MIKE KROL:
I Hate Jazz: 10”
Whoa, whoa, whoa. Holy moly. First record I can think of in recent memory that came from a band that I’ve never heard of that—as soon as I drop the needle on the record—it blows me away immediately. Internet searches for Mike Krol provide little information other than that he played drums in a couple bands in Wisconsin and Connecticut and makes his living doing graphic design. The design element comes through clearly, as the artwork is quite sharp, with the colors and fonts used uniformly throughout the record, front and back, inside and out. It looks like it could be an early Talking Heads record. Musically, it starts off with a little garagey jingle jangle of the guitar, but then warmly played keyboards and naïf-like vocals come in, and those jingle jangle guitars turn in to rich, full, smartly tuned and timed thrashes and all of a sudden shards of post-punk and indie rock start flying everywhere and it all kind of adds up to something like Atom And His Package with a full band. This is a winner, easily the MVP of the new batch of review materials. White vinyl, hand-numbered, and comes with download card. –Jeff Proctor (Counter Counter Culture)


MIGHTY MIDGETS / REVENGE OF THE PSYCHOTRONIC MAN / FIST OF THE NORTHSTAR / BROKE:
Four Band Split: CD
Mighty Midgets: Vaguely technical, melodic hardcore that’s kind of like A Wilhelm Scream, but from Sweden. Revenge of the Psychotronic Man: The band that I picked this CD up for. These guys are awesome. Rowdy-sounding British dudes playing really fast with just enough appreciation for melody to hold things together. I loved their Make Pigs Smoke album from a while back, and this delivers more of the same. Think of these guys as the burlier second coming of Snuff. Fist Of The North Star: Dudes from Nashville who turn in four tracks of melodic hardcore/skatepunk. Pretty good, but it goes by in a blur of double picking and harmonics due to being on the back half of the CD. Broken Aris: This Swedish band sounds exactly like early Rise Against, but with a really, really distracting singer. Think if Feargal Sharkey (Undertones) took a hit of helium and then tried to sing songs from Revolutions Per Minute. Yes, it sounds really weird. –Adrian Salas (Stik Man/ 5 Feet Under /TNS)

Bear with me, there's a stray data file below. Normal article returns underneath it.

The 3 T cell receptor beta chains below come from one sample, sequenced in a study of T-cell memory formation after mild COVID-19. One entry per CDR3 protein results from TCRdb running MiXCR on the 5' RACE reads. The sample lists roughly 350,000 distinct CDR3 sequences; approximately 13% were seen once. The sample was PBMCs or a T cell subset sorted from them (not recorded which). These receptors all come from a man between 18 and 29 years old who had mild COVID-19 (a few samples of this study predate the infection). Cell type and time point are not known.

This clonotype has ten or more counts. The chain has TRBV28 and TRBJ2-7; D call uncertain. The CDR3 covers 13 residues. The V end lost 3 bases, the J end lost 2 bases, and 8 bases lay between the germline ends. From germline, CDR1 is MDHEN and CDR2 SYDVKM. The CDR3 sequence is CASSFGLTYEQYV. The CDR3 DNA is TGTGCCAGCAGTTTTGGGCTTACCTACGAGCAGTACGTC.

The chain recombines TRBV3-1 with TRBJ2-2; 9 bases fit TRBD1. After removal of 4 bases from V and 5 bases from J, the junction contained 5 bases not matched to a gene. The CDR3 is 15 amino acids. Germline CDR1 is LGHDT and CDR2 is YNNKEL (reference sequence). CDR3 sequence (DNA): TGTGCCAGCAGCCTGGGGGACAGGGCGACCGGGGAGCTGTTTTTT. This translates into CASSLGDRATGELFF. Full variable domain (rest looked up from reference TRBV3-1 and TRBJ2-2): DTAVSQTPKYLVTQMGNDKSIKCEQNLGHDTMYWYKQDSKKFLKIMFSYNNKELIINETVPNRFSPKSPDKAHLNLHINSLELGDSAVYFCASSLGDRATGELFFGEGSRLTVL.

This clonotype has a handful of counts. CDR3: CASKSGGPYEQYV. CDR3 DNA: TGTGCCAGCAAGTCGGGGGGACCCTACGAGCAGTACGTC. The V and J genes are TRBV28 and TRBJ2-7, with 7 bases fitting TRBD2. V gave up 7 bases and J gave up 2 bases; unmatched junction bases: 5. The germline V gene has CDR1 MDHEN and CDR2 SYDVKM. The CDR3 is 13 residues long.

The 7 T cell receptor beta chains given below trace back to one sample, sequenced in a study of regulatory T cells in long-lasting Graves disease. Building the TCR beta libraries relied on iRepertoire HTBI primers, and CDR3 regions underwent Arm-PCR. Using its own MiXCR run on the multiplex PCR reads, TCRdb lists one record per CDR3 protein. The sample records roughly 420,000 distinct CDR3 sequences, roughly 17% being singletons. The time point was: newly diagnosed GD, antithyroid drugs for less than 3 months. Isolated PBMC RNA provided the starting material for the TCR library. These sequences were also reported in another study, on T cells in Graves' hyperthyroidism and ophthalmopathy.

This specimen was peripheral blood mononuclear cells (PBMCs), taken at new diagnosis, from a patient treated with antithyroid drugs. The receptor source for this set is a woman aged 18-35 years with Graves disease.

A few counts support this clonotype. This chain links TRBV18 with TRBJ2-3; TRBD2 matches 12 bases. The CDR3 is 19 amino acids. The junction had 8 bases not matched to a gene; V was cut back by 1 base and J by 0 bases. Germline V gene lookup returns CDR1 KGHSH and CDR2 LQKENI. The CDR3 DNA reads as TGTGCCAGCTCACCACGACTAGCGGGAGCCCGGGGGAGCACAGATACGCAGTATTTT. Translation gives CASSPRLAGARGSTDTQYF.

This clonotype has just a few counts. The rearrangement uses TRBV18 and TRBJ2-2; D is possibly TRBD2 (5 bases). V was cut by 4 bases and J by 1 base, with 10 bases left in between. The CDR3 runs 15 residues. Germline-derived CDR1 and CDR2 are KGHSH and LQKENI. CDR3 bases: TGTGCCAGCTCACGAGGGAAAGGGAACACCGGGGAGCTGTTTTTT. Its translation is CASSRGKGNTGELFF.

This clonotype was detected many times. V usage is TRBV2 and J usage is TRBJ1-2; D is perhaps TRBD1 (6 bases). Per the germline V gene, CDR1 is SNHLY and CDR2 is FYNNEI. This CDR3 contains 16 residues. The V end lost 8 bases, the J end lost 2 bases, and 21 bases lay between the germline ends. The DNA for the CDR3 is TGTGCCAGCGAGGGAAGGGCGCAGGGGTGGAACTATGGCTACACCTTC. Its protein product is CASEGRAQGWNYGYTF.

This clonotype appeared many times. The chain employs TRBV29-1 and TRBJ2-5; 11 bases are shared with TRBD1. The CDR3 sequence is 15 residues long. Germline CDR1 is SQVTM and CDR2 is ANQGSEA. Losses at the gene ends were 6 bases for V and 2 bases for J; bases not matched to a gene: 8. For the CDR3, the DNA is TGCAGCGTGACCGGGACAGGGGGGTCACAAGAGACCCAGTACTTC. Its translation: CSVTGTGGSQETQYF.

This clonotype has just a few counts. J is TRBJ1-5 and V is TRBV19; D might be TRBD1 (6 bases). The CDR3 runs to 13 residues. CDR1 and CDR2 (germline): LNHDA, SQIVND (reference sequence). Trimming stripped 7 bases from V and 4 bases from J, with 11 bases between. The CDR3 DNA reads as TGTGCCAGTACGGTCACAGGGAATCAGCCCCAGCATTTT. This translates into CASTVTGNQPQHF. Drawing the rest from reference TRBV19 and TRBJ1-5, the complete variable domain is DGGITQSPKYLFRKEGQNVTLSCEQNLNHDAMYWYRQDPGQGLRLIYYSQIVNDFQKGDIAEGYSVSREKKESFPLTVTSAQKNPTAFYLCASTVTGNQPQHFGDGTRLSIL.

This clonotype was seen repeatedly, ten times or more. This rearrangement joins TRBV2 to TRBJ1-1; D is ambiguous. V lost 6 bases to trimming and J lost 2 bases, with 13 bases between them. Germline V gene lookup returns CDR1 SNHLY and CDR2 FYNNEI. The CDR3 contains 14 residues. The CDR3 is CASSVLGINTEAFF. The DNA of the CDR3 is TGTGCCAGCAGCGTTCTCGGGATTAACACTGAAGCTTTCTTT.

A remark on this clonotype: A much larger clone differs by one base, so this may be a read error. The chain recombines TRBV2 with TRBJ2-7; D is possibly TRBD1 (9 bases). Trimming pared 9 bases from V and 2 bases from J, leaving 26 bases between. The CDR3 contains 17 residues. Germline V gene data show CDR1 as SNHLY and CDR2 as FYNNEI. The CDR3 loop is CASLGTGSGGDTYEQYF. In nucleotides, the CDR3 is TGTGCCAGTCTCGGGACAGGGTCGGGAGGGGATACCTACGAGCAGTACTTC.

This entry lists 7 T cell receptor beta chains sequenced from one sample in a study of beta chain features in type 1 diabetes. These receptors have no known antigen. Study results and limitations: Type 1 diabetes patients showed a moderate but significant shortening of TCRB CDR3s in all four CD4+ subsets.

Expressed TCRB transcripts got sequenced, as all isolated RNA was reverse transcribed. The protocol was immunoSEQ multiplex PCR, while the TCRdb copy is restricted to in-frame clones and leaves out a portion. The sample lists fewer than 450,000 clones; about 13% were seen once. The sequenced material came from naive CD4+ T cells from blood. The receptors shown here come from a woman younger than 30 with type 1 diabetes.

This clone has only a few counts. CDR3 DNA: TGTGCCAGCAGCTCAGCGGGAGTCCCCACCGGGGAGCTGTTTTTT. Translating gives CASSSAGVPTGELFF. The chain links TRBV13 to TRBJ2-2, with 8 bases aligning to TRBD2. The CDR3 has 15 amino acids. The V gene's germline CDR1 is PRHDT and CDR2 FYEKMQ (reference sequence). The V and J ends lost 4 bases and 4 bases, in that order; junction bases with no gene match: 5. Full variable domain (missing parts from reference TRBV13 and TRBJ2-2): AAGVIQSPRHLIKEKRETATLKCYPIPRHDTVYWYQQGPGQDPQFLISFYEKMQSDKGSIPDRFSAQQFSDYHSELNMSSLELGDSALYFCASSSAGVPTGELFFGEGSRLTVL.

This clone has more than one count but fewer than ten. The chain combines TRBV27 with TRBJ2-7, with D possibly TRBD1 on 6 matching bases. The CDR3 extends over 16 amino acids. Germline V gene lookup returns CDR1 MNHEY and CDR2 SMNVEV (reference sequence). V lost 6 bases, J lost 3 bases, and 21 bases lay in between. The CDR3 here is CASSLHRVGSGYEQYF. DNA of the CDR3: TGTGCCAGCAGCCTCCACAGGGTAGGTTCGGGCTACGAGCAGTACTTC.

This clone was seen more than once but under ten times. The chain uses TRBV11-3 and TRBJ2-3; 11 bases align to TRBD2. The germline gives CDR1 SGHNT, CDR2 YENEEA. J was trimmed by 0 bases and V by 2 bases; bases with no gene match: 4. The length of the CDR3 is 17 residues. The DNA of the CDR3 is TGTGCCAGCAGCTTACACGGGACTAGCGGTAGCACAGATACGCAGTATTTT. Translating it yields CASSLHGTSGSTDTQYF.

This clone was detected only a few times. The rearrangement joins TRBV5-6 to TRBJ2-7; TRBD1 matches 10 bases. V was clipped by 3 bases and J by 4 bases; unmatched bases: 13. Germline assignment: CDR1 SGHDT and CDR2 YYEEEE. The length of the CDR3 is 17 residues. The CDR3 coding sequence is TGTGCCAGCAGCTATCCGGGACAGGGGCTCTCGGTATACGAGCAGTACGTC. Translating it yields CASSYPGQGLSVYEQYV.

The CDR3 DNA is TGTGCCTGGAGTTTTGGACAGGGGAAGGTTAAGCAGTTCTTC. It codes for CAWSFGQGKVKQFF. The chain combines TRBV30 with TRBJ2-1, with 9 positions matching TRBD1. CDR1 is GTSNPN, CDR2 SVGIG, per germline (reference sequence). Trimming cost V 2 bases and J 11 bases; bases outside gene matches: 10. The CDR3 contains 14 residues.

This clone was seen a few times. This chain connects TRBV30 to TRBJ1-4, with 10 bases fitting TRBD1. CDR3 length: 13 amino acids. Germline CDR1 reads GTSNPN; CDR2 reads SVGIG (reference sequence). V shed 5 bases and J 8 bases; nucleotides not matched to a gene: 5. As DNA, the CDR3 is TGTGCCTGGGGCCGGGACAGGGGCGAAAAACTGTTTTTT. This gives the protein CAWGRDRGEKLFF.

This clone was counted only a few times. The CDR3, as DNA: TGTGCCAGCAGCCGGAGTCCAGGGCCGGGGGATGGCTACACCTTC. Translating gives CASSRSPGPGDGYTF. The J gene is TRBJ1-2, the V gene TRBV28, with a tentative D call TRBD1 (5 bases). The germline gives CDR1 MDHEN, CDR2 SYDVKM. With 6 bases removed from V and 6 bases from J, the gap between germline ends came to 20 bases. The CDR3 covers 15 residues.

MIDWEST BEAT, THE:
Gone Not Lost: LP
Not sure if this came out before or after their recent Back to Mono 7”. Midwest Beat is tight as hell but manage to sound like a shambolic, sing-a-long basement party band. I still need to see ‘em live. I don’t know what to call their sound—countrified power pop? Something that could only come from the Midwest. There are lots of layers on this album and I hear more each listen—great vocal harmonies and guitar melodies. There’s nary a second to breathe between songs, keeping the energy high. If rock’n’roll was a three-course dinner, I’d pair Midwest Beat with Box Elders and Goodnight Loving. –Sal Lucci (Dusty Medical)


MIDWEST BEAT, THE:
Back to Mono: 7” EP
So much emphasis has been put on the “budget rock” end of the ‘60s influence thang that when something like this comes along it’s almost like a breath of fresh air. Four tunes of smart, jangly stuff that owe as much to the Paisley Underground bands of the ‘80s as the psychedelic groove merchants of the ‘60s. Catchy and well executed. –Jimmy Alvarado (Eradicator)


MEHKAGO NT:
Massive Fucking Headwounds: LP
Dark, brooding, downtuned hardcore, these dudes pretty much seem to be glowing with hate on this one. They’re certainly convincing, I’ll give em that. As far as I can tell, they pretty much despise everything, but especially fashion punks and religious sects. These are slow, droning, punishing songs, with blazing thrash attacks scattered throughout. The cover art’s got a bunch of dudes at a show surrounding the singer and, yep, every single one of them is bleeding from the noggin. Something tells me I would most assuredly not be able to handle a pit at a Mehkago NT show. –Keith Rosson (To Live A Lie)


ME FIRST AND THE GIMME GIMMES:
Sing in Japanese: CDEP